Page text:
The world has lost another great nerd. David Lance Arneson, co-creator of Dungeons & Dragons has passed away and I’m sure he would have wanted his obituary to claim that he failed to make his saving throw against cancer (well, maybe not). Having lost Gary Gygax last year, I couldn’t help but feel a flood of D&D memories spewing into my brain like the acid attack from an Elemental Drake. I’m pretty sure I got my D&D books around 1981, the same year I got my TRS-80 computer, an Atari 2600 and a Darth Vader helmet case for all of my Star Wars action figures. It was a banner nerd year.
I still have every one of those original books today: Dungeon Masters Guide, Field Folio, Monster Manual & Player’s Handbook. The drawings are crude and some parts of the books have a typewriter font that makes them seem more typed and photocopied than typeset. None of us really knew how to play D&D for a while – all the dice-rolling and looking-up of charts were confusing. That didn’t matter, because drawing Beholders on notebook paper was COOL. It wasn’t until I was a little better educated that I understood the game to be the ULTIMATE nerd activity because of its unholy marriage of two unrelated nerd institutions: fantasy and math. Girls LOVE those, right?
They should have. It had a dark side associated with it…You see, in the early 80s we were just coming out of an era where fundamentalist Christians were blaming backward masking on records for driving kids to kill themselves so D&D became the perfect new scapegoat. It never occurred to any of these people that maybe they just had inherently fucked up kids who could have just as easily justified suicide through Care Bears cartoons; my point is, SOMETHING was going to light their crazy fuses. The worst thing most D&D players did was to not excel in gym.
D&D was and is still awesome. It provokes intelligent use of imagination for problem-solving, something which should always be encouraged in kids. I loved it. Imagine my elation when, in 2003, I was approached by a few of my comedian friends to embark on a new campaign. I’ll help you imagine it: “Hey, Chris, we’re gonna play D&D. Wanna join?” “Yes. Yes I do.” I definitely shouldn’t name names because it’s really the business of Patton Oswalt, Brian Posehn, Blaine Capatch, Gerry Duggan, Chris Martin (NOT the Coldplay guy), Ken Daly and Scott Robison to tell you themselves. We agreed to play every Sunday and pretty much stuck to it for about a year and a half. Without question, those Sundays were some of the most fun I’ve ever had in my life. First of all, everyone playing was hilarious. That helped a lot. Secondly, our DM (who may or may not have been current G4 writer Scott Robison) was brilliant. His campaigns were creative, his manner engaging and his descriptions nothing short of cinematic.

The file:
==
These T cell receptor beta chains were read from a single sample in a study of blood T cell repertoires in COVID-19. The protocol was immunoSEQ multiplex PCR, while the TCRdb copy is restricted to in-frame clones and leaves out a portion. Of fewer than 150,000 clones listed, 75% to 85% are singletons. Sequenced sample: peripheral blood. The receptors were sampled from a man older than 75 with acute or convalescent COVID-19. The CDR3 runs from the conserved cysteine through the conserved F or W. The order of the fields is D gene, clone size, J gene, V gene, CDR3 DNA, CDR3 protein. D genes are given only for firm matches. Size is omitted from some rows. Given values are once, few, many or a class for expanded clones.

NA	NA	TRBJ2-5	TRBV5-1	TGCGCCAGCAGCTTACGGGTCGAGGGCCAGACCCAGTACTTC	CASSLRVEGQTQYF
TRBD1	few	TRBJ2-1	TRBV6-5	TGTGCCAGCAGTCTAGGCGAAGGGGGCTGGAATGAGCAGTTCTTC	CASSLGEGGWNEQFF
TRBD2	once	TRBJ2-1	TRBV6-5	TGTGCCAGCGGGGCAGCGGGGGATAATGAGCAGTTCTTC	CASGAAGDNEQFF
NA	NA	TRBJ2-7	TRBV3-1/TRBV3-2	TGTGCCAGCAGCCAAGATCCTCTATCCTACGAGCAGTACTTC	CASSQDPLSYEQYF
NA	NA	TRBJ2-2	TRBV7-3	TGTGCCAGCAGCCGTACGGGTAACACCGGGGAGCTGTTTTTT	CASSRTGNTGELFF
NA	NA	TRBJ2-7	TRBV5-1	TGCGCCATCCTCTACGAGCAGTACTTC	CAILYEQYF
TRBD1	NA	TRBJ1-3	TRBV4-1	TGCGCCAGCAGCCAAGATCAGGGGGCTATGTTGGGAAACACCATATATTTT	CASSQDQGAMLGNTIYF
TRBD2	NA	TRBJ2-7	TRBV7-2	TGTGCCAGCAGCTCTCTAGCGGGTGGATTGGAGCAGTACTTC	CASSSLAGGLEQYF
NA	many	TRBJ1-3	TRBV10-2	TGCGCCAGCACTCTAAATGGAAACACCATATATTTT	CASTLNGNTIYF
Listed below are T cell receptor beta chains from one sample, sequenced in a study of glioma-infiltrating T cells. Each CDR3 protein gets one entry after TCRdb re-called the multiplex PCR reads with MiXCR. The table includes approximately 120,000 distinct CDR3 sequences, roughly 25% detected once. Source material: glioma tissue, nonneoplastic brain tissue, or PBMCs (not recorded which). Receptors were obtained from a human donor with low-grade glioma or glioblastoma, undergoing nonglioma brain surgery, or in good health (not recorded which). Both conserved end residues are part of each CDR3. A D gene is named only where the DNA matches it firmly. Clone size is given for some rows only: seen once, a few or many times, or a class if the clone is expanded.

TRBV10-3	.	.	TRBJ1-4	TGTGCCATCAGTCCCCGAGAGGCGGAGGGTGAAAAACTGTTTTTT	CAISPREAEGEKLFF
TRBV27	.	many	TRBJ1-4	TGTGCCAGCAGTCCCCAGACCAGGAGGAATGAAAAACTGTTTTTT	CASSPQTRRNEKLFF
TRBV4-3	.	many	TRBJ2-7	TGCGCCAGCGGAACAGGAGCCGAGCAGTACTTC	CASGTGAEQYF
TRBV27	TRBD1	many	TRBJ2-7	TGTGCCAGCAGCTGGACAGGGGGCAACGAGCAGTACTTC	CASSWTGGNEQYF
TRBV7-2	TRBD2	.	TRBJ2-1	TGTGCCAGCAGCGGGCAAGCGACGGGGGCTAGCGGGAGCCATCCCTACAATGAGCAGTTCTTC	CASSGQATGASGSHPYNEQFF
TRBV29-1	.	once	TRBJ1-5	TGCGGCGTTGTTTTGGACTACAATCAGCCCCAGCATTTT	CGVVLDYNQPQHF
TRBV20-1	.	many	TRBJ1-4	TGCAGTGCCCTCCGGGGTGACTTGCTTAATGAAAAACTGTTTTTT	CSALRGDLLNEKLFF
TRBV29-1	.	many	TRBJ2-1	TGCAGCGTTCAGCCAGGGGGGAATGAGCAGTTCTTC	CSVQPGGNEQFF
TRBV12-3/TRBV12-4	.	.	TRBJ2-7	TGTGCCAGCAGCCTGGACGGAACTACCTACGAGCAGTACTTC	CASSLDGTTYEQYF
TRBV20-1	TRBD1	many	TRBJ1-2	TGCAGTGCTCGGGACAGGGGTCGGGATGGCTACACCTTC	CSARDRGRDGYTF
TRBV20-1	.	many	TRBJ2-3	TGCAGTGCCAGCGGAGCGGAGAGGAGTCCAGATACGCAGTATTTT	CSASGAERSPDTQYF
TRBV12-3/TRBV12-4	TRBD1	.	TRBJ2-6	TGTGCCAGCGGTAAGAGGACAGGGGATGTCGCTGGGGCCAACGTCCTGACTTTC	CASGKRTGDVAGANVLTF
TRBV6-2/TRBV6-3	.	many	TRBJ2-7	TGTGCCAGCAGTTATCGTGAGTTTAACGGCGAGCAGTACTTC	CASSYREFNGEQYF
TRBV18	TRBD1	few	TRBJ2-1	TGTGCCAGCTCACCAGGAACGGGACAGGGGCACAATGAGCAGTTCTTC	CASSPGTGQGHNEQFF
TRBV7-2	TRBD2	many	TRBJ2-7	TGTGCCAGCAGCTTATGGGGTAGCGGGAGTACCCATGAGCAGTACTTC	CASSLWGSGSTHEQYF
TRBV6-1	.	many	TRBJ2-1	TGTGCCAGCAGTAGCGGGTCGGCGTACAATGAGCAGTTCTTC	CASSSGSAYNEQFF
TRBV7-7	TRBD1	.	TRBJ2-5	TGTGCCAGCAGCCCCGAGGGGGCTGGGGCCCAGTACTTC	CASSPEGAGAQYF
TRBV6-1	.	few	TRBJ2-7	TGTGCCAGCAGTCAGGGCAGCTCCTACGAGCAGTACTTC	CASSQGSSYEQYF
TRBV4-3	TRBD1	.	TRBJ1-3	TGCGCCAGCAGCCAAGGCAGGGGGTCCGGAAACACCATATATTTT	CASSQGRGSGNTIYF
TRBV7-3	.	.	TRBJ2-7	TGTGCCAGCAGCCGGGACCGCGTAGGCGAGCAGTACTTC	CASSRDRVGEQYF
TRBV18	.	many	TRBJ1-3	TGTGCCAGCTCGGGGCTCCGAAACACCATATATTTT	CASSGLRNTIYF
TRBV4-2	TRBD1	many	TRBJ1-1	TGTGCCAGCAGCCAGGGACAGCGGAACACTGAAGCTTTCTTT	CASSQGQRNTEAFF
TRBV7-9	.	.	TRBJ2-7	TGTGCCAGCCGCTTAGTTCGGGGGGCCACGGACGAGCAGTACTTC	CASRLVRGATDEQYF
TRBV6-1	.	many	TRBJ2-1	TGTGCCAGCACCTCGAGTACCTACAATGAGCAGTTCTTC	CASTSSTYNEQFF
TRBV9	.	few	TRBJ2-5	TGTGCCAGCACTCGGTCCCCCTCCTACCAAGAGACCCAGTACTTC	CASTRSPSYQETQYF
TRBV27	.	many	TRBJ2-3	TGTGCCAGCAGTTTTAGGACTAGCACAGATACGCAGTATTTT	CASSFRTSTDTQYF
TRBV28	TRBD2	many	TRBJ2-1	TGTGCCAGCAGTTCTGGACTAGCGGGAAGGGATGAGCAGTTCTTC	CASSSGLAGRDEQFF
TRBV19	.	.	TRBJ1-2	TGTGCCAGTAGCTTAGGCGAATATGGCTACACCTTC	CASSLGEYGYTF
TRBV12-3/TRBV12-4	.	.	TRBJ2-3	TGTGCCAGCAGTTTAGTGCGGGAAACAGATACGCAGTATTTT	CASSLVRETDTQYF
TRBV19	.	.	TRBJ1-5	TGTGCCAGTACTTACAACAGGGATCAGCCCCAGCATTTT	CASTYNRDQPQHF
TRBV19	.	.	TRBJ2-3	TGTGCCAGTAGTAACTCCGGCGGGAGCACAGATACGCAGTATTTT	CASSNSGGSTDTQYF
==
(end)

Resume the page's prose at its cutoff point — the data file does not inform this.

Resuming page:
We played the older, Advanced D&D version because that’s what we grew up with. A quick roll of some new characters and we were off on our journey through the realm of Ashath. I was a Lawful Good wizard named Blavidane, David Blaine’s name mixed up (he was up to another one of his grating attention-getting schemes that sooner or later is going to be SOOOO satisfying to Death if he fucks one up). Beyond that, I remember that Posehn was a ninja-thief with an unnatural obsession with pickles, Patton was a drunken dwarf called “Stumphammer,” Blaine was an elf and Gerry’s characters died a lot. My absolute favorite moment, hands down, involved Stumphammer. Since he was always fucked up, he would randomly burst into dwarfsong, which usually sounded eerily like crappy 70s pop music but with gross lyrics, e.g. “Zombie c*nts are very cold and their asses filled with vermin but they don’t have to breathe so their blow jobs leave you squirmin’,” to the tune of Terry Jacks’ “Seasons In The Sun.”
Ultimately, the game fell apart in a way that would seem hacky if you saw it in a movie: our DM got a girlfriend. Apparently he needed to “focus on his career,” blah blah blah. Sometimes we’d run into him and his gf in public and it was weird, like we were a collective crazy ex. After a few obligatory, “So…how’s it going”s, Posehn would uncontrollably launch an attack. “WHAT THE FUCK, BRO? When are you coming BACK?” Yes, we were all men in our 30s, clinging with chimp-strength to the extended adolescence that has been provided to Gen X.
Eventually, Scott and the guys did get the game going again but I bowed out. As much as I loved it, I got busy with work and had to think of the group first, as a Lawful Good Wizard would. A D&D group is like a band. A slovenly band of eating, cursing, drinking nerds. If one can’t make it, no one plays and I wasn’t going to be the dick that held up the game. The nerd of the many outweighs nerd of the one. It’s okay, though. Blavidane lives on. I still have the two Xeroxed sheets of paper with terms like “Armor Class” and “thac0” that comprise his hand-written DNA.
So thanks David and Gary. The genius nerd gift you gave us will live forever. Until we go extinct as a result of religious wars and the human-poisoned environment, of course. Shit. Maybe I should have been working on fixing that instead of leveling up “Magic Missile.”
When Chris Hardwick was twelve, he made his paladin stuff a kobold into his armor so he could have sex with it while on the go. That particular game never resumed. To this day, somewhere there exists a chafed Paladin and a very unhappy kobold. As penance for this crime against Nature, Hardwick founded The Nerdist.